Acute and Chronic Toxicity Study of Benjathiposoth Extract

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Songpol Chivapat
Pornchai Sincharoenpokai
Pranee Chavalittumrong


A Thai traditional medicine called Benjathiposoth has been reported to possess hypotensive activity. The recipe for preparing medication contains 10 types of herbal materials. An acute toxicity study in mice by gavaging the ethanolic extract of Benjathiposoth at single doses of 2.5, 5.0 and 10.0 g/kg showed that the extract produced neither abnormal signs nor mortality and its LD50 value was more than 10.0 g/kg, which is approximately 1,000 times greater than the human therapeutic dose. The oral six-month chronic toxicity study of the extract was investigated in 144 Wistar rats divided into six groups (each of 12 per sex). Groups 1 and 2 were control groups given with distilled water orally and 1.0% tragacanth solution respectively. Groups 3 to 6 were experimental groups administered orally extract of Benjathiposoth at doses of 10, 100, 500 and 500 mg/kg/day. After six months, the last group (500-R) was further raised without the extract for two weeks in
order to assess reversibility of any adverse effects. The results revealed that the Benjathiposoth extract did not affect growth, food intake, health and behaviors of the test animals. The extract at the doses given caused no significant differences in any hematological parameters between the treatment and control groups. Clinical chemistry assays revealed a significant increase in total serum protein in the female group treated with the highest dose of the extract, which was still within the reference interval of normal rats, whereas other parameters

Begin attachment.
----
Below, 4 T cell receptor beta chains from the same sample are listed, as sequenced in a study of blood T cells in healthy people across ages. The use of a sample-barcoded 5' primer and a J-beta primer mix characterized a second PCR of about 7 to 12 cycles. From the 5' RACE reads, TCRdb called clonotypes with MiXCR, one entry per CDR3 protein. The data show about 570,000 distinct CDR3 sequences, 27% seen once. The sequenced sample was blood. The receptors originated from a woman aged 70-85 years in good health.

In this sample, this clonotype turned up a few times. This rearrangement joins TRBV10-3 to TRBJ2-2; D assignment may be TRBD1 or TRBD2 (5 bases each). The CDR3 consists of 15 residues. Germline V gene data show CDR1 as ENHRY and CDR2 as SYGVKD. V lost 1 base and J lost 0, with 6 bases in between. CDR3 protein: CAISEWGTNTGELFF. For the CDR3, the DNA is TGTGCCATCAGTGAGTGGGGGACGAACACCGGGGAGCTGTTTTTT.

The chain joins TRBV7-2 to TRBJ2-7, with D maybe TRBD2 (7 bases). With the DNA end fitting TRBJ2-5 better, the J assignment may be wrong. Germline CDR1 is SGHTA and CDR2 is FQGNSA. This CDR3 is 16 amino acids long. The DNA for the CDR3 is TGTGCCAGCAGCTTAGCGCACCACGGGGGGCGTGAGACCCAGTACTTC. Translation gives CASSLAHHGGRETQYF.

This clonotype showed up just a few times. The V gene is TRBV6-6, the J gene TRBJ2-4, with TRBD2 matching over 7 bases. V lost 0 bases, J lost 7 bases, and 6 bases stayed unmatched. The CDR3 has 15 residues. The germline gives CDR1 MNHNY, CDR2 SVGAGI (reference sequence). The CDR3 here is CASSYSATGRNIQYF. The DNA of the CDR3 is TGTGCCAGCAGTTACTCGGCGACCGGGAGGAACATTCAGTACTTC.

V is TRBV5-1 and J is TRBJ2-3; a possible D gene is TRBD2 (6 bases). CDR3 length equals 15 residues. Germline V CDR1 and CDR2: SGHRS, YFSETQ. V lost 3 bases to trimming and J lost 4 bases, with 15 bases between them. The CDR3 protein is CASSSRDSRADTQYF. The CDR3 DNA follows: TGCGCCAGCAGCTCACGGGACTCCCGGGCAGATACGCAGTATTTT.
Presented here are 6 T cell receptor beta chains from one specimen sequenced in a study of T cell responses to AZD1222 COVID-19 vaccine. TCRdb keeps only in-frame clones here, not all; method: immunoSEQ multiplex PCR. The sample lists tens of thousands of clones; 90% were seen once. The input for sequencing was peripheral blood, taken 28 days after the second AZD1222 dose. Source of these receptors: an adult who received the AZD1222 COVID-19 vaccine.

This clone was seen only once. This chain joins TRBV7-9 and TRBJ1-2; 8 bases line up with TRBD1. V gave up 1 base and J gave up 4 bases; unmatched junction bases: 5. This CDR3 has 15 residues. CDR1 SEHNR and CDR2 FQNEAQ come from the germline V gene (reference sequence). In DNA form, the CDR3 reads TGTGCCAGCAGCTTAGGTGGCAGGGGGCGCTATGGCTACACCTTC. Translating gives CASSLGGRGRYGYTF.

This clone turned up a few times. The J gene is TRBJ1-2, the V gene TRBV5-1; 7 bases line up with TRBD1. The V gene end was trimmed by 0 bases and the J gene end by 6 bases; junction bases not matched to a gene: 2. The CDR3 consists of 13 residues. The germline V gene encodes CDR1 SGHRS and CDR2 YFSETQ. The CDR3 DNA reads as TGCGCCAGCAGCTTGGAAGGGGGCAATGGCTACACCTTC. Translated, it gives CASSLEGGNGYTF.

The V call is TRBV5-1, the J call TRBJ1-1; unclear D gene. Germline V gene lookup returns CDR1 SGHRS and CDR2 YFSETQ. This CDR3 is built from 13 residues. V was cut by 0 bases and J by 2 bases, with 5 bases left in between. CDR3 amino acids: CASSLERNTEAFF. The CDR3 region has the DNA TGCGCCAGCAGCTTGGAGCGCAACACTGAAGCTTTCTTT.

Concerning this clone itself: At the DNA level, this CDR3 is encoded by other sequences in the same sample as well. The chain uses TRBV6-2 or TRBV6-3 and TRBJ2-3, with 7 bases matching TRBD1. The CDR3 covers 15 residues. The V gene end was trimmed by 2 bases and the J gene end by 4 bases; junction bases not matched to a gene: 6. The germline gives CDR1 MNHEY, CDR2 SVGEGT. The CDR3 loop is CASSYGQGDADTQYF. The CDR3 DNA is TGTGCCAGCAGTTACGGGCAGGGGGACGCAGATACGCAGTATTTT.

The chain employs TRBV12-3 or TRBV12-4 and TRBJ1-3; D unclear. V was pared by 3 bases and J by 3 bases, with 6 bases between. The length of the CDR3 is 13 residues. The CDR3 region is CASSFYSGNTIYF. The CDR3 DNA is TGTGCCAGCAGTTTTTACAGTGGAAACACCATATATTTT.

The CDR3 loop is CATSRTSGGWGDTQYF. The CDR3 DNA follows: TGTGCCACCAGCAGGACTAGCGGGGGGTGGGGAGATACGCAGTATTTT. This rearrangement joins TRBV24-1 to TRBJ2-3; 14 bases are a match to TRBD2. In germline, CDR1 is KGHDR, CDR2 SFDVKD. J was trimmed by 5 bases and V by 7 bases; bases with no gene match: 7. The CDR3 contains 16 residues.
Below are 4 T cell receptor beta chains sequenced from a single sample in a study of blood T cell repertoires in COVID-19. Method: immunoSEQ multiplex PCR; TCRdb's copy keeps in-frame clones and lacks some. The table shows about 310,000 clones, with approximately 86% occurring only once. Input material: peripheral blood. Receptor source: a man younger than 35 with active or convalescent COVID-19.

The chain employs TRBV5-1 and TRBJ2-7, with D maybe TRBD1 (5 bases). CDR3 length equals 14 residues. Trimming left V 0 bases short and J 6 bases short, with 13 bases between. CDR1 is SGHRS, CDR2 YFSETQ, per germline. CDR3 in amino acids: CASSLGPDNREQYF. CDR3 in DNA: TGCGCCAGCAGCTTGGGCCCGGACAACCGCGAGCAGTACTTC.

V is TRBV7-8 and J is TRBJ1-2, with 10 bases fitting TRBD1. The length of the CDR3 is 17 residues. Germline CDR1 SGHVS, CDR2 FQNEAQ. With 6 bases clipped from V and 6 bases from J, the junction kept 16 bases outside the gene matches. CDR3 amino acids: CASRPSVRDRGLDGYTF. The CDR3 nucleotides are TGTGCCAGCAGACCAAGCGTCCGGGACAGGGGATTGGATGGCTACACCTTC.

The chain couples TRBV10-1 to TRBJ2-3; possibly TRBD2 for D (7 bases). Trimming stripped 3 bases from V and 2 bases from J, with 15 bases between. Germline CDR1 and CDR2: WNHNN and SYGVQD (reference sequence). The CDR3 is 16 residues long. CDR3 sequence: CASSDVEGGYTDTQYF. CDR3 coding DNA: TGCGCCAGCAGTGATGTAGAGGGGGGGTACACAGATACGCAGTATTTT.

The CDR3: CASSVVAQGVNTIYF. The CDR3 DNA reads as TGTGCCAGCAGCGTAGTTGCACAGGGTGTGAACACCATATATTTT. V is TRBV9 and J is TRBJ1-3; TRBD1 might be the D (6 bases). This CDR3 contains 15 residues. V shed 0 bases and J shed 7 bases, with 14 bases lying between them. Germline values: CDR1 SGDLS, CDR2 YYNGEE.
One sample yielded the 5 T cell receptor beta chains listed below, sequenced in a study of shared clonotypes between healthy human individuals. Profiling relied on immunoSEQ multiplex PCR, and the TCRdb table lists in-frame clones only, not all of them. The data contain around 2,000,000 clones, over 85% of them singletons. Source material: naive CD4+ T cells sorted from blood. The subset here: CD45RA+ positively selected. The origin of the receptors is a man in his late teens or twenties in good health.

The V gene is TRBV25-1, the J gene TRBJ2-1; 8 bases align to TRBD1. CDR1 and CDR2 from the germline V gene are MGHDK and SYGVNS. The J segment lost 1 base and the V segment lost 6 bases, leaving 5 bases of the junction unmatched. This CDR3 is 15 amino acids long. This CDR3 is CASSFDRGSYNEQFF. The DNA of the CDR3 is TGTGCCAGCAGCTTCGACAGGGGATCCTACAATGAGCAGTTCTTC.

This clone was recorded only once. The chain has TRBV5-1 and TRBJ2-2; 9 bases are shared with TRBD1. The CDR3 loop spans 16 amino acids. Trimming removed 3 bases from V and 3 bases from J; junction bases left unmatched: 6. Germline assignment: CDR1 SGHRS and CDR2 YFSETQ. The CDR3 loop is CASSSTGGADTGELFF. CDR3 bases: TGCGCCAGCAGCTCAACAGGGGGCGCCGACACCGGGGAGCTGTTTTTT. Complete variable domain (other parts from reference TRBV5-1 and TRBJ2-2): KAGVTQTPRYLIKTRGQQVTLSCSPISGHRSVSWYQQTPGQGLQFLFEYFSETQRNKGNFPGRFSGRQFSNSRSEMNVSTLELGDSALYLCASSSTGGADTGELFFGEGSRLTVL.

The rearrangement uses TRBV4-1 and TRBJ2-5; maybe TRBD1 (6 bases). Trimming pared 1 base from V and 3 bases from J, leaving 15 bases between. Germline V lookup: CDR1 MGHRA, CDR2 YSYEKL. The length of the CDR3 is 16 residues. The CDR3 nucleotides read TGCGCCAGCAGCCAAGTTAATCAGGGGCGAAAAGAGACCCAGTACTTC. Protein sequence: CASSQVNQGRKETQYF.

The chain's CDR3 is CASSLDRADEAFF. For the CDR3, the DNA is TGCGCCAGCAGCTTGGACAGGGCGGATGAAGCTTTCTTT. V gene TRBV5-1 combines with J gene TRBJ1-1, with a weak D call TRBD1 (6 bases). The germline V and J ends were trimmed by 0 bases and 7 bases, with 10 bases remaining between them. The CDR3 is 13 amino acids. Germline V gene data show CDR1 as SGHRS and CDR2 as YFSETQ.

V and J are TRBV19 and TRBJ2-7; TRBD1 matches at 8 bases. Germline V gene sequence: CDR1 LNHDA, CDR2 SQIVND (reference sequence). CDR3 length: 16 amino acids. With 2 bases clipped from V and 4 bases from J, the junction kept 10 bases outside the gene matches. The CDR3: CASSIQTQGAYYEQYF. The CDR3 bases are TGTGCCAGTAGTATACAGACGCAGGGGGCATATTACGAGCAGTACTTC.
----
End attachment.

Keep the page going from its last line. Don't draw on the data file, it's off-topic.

showed no significant deviation from the controls. Histopathology of various visceral organs showed that the male groups receiving the extract at 100 mg/kg and higher have a higher incidence of fatty liver. Moreover, these male groups as well as the 500-R group, had higher incidence of kidney congestion when compared with their corresponding control groups. Nevertheless, no pathological change was found in glomerular and tubular kidneys. The incidence of histopathological findings in some organs did not show any dose dependency; therefore, it was considered as not having been contributed by the extract. In summary, the extract of Benjathiposoth produced no serious acute or chronic toxicity in experimental animals.


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